Black Panther

Photo by D. Tempesta

Bad news, everyone. With Lady Bird last time and Black Panther this time, it seems we have hit our exceptional movie quota for the year. Expect bad ones from now until 2019. For real, though, this movie is incredible.

When talking about the movie afterward, Wife asked what I liked about it. My response was, “Everything.” Apparently, that was not what we were going for. However, I meant exactly that. No one part of the movie was compromised to make another part better. The consistency in quality was impressive, especially since the level of quality was so high. Perhaps what I enjoyed most was the complexity of characters. I talked about this a bit in the Civil War discussion but was equally impressed by the character creation and development in Black Panther. It was not just the standard good guy becomes powerful after a struggle and beats the hated bad guy. T’Challa was dynamic and, most importantly, fallible. Not only was he flawed (harsh word, but it is technically correct) to the audience, but he recognized his own fallibility. T’Challa even went so far as to completely change his stance on foreign affairs and how his people would interact with the outside world. In doing so, he defied centuries of tradition to do what he and those he loved thought was right. Simply making this decision is difficult enough. However, T’Challa had to look his father in the eyes and tell his father that the way he ruled was wrong. And he had to do so in front of every previous king of Wakanda. I argue that this was the most powerful scene in the film. T’Challa became king that day, not when he was first initiated. He became king when he decided what kind of person and king he would be with certainty and conviction.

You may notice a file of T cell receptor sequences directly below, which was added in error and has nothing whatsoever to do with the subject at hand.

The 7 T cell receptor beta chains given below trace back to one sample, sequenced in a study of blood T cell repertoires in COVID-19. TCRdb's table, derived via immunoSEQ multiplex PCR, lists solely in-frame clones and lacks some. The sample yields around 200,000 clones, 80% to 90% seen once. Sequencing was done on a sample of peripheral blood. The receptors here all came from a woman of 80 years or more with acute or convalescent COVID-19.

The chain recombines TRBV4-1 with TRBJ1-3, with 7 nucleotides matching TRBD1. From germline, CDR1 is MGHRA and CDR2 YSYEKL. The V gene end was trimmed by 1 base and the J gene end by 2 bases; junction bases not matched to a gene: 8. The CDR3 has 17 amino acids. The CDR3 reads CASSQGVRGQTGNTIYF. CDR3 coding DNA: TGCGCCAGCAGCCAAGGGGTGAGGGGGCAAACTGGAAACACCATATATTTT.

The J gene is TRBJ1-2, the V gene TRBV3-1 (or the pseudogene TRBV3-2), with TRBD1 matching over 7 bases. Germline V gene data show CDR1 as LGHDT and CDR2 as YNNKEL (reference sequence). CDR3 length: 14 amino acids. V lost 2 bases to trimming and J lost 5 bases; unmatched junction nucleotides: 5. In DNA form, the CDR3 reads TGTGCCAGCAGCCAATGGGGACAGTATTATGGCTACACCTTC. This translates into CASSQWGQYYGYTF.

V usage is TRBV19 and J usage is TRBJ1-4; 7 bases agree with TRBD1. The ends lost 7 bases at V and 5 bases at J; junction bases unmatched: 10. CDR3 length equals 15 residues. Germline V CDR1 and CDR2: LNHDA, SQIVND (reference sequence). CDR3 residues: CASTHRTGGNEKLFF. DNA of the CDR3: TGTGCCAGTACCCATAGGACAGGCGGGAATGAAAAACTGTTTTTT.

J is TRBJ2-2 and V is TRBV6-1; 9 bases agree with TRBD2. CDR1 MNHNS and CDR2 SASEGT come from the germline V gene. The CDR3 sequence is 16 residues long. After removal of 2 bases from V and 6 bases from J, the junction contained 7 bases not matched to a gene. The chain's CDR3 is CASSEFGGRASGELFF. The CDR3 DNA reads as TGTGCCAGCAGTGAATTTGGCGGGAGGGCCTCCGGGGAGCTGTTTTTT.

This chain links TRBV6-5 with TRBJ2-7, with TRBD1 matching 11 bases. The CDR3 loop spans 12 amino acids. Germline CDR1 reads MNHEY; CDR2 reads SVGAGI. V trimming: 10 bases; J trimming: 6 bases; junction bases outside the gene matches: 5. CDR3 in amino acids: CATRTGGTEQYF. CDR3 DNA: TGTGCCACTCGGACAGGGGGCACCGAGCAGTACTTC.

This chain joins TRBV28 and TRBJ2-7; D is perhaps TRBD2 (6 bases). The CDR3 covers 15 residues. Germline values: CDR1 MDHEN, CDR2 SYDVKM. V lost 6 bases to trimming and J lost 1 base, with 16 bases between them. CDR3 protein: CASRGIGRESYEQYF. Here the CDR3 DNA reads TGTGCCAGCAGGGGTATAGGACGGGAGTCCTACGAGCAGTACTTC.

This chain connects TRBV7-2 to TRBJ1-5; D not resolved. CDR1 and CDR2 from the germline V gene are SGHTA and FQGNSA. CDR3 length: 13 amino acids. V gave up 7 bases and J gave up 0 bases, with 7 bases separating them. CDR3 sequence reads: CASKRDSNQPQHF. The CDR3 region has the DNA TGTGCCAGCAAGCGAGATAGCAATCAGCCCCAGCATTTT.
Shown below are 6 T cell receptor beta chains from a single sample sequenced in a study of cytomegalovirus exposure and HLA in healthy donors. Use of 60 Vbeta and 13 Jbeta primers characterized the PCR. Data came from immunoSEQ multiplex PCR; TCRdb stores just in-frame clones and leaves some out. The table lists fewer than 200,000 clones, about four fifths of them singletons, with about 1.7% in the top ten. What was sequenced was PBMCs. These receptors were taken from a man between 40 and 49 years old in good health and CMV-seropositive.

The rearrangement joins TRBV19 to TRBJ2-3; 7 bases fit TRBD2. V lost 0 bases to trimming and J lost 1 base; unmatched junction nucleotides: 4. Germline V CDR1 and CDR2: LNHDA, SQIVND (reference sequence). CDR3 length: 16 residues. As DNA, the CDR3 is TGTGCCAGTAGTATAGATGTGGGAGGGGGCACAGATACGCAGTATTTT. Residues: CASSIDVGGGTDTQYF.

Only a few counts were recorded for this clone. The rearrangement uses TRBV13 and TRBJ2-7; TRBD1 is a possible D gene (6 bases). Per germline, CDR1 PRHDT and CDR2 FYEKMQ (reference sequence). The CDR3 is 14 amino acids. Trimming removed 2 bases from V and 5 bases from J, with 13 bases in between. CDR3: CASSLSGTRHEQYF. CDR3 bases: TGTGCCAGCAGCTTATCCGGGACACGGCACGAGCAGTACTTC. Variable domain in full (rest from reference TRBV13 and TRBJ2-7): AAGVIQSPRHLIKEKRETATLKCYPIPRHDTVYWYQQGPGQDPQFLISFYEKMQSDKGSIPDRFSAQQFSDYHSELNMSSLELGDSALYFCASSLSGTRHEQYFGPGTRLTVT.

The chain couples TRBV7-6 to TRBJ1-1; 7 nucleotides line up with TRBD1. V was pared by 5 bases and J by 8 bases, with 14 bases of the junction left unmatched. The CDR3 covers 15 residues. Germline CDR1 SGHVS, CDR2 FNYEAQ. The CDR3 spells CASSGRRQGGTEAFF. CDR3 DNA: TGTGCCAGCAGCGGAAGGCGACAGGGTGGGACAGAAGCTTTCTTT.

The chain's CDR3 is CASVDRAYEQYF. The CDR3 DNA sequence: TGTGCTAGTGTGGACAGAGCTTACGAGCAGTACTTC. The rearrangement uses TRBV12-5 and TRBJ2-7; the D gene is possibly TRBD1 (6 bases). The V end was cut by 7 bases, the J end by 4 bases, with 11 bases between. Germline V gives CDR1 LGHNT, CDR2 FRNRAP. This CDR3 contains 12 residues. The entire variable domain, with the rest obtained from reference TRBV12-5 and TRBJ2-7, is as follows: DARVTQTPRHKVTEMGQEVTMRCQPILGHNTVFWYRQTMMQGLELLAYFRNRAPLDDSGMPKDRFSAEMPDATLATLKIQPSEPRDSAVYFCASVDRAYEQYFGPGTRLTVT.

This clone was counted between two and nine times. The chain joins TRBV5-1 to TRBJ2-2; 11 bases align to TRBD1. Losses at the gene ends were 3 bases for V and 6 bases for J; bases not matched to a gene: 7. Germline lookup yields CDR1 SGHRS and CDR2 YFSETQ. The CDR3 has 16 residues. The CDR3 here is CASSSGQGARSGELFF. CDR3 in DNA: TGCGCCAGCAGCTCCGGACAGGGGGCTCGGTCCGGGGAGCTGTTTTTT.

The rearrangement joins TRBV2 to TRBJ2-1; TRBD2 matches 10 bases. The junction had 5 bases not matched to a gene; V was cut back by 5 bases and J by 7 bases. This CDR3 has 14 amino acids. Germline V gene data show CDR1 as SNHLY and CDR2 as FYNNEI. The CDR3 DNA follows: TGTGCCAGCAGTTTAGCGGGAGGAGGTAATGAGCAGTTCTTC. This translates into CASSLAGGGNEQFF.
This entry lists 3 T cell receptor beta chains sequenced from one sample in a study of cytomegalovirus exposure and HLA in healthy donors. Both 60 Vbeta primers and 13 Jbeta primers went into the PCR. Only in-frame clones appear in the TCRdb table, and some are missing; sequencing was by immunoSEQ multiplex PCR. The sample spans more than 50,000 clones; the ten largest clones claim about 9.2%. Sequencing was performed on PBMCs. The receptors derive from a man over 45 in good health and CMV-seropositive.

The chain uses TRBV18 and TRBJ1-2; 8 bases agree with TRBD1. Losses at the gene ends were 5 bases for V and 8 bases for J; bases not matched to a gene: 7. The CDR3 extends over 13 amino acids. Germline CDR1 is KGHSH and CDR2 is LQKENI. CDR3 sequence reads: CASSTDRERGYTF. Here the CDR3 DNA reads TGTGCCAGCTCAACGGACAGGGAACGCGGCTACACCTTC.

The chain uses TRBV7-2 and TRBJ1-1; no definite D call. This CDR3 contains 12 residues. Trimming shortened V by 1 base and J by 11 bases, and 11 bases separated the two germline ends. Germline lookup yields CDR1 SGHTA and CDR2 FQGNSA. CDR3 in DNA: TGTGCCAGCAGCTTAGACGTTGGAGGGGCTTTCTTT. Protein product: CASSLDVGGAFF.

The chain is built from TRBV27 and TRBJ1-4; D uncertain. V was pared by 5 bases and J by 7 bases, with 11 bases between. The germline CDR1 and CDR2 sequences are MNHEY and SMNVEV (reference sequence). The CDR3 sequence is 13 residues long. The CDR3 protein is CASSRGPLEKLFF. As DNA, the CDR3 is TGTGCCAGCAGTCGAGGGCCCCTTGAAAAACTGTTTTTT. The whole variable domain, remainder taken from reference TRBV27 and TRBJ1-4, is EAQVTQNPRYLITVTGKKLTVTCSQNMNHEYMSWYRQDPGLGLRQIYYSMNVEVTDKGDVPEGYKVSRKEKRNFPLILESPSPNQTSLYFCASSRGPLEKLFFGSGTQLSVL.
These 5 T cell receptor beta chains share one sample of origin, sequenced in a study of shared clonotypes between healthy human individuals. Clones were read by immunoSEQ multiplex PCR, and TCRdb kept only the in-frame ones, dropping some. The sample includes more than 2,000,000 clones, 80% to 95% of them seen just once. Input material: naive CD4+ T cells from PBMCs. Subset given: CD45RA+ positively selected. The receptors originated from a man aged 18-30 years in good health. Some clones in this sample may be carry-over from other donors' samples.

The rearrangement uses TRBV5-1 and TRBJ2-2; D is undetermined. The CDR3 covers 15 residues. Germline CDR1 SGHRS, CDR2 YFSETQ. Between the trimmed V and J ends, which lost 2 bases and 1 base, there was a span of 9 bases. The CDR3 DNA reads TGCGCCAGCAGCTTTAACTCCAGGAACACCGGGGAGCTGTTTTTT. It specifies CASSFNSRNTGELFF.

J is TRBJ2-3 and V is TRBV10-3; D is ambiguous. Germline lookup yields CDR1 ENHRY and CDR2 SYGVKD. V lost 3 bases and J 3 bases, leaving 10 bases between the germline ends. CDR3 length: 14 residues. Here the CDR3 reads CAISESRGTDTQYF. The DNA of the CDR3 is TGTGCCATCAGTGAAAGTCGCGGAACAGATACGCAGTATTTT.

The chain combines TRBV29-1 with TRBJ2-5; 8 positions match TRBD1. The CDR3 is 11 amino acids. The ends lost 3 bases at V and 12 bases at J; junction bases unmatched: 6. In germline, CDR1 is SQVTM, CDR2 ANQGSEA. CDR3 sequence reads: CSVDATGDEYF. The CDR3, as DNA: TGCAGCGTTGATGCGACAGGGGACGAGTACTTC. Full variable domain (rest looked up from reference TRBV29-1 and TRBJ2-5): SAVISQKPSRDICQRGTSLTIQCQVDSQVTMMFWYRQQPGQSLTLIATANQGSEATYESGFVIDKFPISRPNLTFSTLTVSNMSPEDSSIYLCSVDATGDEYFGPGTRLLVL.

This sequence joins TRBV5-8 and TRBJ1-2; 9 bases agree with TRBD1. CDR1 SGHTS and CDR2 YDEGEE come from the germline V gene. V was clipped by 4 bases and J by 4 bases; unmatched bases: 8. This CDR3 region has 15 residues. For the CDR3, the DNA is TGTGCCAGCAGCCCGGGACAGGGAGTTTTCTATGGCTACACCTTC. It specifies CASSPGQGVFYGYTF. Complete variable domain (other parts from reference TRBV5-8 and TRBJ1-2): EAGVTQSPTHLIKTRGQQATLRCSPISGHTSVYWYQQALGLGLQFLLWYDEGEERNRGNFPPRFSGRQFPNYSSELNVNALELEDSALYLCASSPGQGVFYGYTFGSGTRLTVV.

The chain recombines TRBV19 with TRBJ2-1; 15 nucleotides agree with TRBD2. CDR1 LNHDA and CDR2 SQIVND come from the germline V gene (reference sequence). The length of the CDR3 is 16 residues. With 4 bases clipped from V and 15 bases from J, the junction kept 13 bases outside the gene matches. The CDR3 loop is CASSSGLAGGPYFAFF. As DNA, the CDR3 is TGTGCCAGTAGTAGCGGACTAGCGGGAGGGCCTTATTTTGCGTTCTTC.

While an imperfect protagonist can do wonders for a story, this will only go so far if the antagonist is not equally dynamic. Killmonger was one of the most sympathetic antagonists I have ever seen. His ideals and methods were most certainly questionable, but he wasn’t entirely unreasonable. I believe we all decide what type of person we want to be, but Killmonger was very much a product of his environment. No one was forcing him to think the way he did, but it is not hard to see why he was that way. Even T’Challa realized that, in a way, Killmonger was correct. Killmonger wanted to help the outside world with the resources that Wakanda had, which was exactly what T’Challa decided at the end of the film. It was simply the motivation behind and execution of these ideas that made them different. Badguy was even quite likable, not in the same way that Loki is. But he was still likable in his own way.

There is no question that Black Panther is a great movie, but it extends beyond that. Black Panther made great statements. If handled poorly, abusing a platform can get obnoxious (just watch The Punisher). However, Black Panther ensured it was a good film in and of itself, then used its position to better the world. The representation, for multiple minorities, was fantastic to see. And the lessons learned throughout the film, especially near the end, are universal. Again, it simply comes down to the quality of Black Panther being exceptional in all areas.

My name is Chuck, and these are my thoughts. Now I would like to know what you think. How did you enjoy the film? How does it compare to our other hero movies? Who else thought His sister was the best part of the film? Leave a comment down below, and we’ll talk. Enjoy the day!

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